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Foods 2012, 1(1), 18-27; doi:10.3390/foods1010018
Published: 3 December 2012
Abstract: Every year over 10 million people die of hunger and hunger related diseases. Nearly six million of these are children under the age of five; that is one child’s death approximately every six seconds. Understanding how this still occurs amid the ever increasing social enlightenment of the 21st century—and under the auspices of a vigilant global developmental community—is one of the key challenges of our time. The science of food security aims to address such concerns. By understanding the multiplicity of the phenomenon, practitioners of global multilateral hegemony seek to shape appropriate policy to address these issues. The difficulty however is that the phenomenon is increasingly wrapped up inside an ever growing bundle of societal aspirations including inter-alia under-nutrition, poverty, sustainability, free trade, national self sufficiency, reducing female subjugation and so on. Any solutions therefore, involve fully understanding just what is indeed included, implied, understood or excluded within the food security catchall. Indeed, until such time as consensus can be found that adequately binds the phenomenon within a fixed delineated concept, current efforts to address the multitude of often divergent threads only serves to dilute efforts and confound attempts to once-and-for-all bring these unacceptable figures under control.
Over the last 40 years (since adequate records have been kept), the numbers of hungry and malnourished people around the world have hovered between 800 million and 1.2 billion people . Indeed, these numbers are staggering and one does not need to be a humanitarian to appreciate that that such figures are unacceptably high by anybody’s standards. Food security then, briefly and for introductory purposes, can be thought of as understanding how and why this phenomenon exists and continues to exist to the extent that it does. From this it follows that the notion of food security is a global phenomenon impinging on every human being’s daily life.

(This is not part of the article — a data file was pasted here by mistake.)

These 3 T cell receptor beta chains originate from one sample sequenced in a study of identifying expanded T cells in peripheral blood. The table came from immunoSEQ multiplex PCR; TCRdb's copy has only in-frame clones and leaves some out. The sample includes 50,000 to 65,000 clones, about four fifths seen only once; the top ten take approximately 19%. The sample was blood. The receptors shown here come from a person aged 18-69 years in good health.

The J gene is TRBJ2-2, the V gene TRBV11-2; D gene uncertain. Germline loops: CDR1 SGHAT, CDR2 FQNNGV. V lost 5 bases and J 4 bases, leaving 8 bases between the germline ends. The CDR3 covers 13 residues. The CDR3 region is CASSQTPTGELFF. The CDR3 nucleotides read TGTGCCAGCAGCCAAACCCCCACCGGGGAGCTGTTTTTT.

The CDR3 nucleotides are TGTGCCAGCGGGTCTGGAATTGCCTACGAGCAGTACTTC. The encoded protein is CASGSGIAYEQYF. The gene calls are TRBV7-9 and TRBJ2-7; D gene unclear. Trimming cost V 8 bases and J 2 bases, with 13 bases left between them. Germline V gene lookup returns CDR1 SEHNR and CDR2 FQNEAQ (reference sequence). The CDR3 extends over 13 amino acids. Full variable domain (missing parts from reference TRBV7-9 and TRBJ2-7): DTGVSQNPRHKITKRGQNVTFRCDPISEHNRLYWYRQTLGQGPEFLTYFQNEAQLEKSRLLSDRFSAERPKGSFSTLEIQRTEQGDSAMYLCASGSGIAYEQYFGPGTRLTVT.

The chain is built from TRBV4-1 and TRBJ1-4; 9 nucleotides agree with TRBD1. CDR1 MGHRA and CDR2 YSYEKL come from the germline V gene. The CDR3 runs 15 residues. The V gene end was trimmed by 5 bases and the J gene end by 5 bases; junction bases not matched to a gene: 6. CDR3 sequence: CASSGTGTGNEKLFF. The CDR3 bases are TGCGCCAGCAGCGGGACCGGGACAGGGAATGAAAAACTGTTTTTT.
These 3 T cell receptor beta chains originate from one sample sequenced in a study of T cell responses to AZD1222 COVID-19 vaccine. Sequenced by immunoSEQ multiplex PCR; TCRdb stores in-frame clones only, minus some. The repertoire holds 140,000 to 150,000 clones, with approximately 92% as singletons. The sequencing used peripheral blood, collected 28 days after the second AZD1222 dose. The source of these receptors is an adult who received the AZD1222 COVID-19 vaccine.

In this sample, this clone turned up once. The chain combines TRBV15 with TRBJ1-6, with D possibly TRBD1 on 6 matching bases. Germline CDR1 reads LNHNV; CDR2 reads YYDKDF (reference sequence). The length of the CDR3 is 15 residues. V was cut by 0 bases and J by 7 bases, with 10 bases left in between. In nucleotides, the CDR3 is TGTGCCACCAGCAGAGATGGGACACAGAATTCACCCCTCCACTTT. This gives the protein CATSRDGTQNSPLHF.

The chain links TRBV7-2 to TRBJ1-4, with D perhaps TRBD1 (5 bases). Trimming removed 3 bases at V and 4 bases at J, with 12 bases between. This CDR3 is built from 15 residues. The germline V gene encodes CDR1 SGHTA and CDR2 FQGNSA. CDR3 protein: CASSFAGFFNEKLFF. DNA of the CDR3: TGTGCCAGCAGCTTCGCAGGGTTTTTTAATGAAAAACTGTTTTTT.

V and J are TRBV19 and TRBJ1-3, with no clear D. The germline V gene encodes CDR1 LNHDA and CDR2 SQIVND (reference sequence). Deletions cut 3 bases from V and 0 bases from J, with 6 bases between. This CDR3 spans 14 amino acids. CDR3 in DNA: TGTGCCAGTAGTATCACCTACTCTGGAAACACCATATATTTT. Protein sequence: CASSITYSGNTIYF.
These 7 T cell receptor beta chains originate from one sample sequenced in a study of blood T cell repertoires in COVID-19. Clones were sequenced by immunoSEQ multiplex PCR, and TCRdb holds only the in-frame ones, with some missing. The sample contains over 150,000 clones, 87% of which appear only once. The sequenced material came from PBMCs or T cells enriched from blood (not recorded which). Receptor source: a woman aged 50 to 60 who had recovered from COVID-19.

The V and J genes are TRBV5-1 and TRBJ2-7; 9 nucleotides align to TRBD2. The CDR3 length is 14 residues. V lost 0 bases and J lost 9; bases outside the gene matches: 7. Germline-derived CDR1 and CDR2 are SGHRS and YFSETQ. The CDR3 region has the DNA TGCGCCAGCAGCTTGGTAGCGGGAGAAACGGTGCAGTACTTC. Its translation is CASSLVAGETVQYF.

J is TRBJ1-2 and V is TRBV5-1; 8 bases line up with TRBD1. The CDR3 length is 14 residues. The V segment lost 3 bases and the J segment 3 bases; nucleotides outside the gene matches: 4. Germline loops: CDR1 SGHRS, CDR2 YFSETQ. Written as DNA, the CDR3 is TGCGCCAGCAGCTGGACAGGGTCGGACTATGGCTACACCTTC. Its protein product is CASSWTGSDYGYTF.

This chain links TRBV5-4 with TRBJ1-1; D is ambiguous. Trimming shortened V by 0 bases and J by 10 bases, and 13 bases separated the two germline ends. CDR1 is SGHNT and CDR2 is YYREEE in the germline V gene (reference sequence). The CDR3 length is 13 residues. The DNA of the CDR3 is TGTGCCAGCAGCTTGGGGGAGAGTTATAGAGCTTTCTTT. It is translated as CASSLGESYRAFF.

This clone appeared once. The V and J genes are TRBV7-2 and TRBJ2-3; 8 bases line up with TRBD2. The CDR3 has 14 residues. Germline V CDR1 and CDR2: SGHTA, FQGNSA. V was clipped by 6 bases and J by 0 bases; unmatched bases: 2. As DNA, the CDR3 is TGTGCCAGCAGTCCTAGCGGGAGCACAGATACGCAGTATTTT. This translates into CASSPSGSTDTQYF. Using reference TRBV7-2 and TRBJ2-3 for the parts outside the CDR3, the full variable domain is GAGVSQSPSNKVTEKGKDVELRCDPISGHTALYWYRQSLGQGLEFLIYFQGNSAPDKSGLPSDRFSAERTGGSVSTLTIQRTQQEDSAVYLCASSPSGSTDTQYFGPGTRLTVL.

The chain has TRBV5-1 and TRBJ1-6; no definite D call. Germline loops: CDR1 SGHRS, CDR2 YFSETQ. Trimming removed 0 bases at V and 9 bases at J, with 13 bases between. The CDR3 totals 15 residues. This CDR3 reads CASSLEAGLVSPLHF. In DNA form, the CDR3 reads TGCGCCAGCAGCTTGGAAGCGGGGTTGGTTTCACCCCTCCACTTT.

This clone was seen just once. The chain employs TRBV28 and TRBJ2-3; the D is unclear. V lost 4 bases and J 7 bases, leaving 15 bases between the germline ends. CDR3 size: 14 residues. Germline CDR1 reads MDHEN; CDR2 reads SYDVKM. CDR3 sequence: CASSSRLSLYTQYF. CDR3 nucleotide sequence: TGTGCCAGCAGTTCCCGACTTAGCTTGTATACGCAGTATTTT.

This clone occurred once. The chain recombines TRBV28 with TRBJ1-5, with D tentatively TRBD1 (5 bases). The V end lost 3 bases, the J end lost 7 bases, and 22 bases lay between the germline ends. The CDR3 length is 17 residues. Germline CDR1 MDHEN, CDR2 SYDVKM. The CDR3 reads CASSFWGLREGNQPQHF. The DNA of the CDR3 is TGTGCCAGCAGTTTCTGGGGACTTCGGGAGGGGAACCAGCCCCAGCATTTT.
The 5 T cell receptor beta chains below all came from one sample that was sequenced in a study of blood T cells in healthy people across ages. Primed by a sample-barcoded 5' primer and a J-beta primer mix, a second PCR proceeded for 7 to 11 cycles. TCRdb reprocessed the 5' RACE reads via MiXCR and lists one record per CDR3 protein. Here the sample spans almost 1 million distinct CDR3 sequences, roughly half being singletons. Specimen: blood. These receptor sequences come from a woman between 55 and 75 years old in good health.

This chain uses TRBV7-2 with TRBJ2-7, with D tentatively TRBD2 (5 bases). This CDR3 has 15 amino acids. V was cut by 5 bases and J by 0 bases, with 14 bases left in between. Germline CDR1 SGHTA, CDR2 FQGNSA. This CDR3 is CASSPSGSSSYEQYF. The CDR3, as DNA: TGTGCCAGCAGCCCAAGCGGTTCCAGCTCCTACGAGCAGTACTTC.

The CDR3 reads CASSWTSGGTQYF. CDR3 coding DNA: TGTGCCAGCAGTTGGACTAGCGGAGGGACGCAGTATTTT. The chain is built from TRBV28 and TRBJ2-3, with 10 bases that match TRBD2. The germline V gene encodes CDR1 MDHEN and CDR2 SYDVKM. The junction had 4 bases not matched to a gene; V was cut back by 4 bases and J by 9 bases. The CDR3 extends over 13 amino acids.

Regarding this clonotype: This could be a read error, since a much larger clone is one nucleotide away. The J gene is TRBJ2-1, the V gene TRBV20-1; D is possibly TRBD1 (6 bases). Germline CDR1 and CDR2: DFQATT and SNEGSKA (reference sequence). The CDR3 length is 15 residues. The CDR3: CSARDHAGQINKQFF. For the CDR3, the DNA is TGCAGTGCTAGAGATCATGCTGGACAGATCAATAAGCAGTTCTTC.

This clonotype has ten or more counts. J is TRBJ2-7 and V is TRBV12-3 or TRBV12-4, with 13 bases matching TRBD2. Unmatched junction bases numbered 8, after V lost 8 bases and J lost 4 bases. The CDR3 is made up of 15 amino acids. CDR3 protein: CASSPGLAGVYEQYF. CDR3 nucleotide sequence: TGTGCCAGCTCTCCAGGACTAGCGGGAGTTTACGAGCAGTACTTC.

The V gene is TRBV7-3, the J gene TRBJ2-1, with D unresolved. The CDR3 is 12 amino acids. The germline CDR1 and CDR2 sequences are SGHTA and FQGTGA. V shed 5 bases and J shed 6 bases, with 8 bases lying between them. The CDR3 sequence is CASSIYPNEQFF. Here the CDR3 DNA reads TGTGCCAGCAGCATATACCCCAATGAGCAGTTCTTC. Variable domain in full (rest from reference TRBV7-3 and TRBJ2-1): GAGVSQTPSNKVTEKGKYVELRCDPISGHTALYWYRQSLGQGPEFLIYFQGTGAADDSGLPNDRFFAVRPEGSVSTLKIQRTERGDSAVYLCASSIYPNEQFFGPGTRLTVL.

Yet despite the global reach of the phenomenon and the deceptively simple introductory definition, food security still engenders widespread misconception and misunderstanding . Even with much talk in the media of late, it would seem that the term is still commonly being confused with terms like “food safety” for instance; these are two very separate issues . Another frequently perpetuated misconception is that food insecurity is the sole preserve of developing countries . Once again however, the reality is far different, on the contrary in fact; it can be seen that many developed economies too suffer the same inequalities of food and by extension—nutritional distribution as the more developing regions; although granted, largely to a lesser extent .
2. Food Security: What Is Food Security?
So, in an attempt to add to the literature that seeks to set the record straight, we once again ask—what is food security? In answer, at its very basic it means regularly having enough food to eat; not just for today or tomorrow, but also next month and next year. All very straightforward—so why the ongoing confusion? To help answer this, consider the various questions this apparently simple concept raises. As a starting point, for simplification; and without getting too far drawn into the nuances and complexities of the subject, the Food and Agriculture Organization (FAO) of the United Nations suggests, that food security is the product of food availability, food access, stability of supplies and biological utilisation .
Considering the dimension of availability; food is provided through one of two means—domestic production and/or imports. This requires thought and consideration to be given to the physical availability of food at farms and in local markets. In turn this is predicated on well-functioning market infrastructures with adequate road and rail networks, as well as ensuring adequate storage and processing technologies [5,6].
Food access entails ensuring people have adequate access, both physical and economic to food through growing it; purchasing it; being gifted it; bartering or trading for it etc. . This concept can be thought of as a package of entitlements that allows an individual to acquire and maintain appropriate foods for an adequate diet and nutritional level. This might be directly obtained as mentioned through own-grown produce, earning sufficient income, barter and exchange; or indirectly via social arrangements either at the community or national levels such as through family, welfare systems, traditional rights, access to common resources and of course emergency food aid [7,8].
When talking of stability, although not a new idea, the realisation that food security can be lost as well as gained is of increasing concern within the food security debate . As a result, the notion of risk management is gaining much credibility as a tool in the fight against hunger. Such consideration involves issues of stability and vulnerability; this can be of the wider economy in general; of livelihoods in particular; of incomes, or even of food supplies themselves concentrating on shocks, sudden or otherwise such as floods, droughts or pests etc. .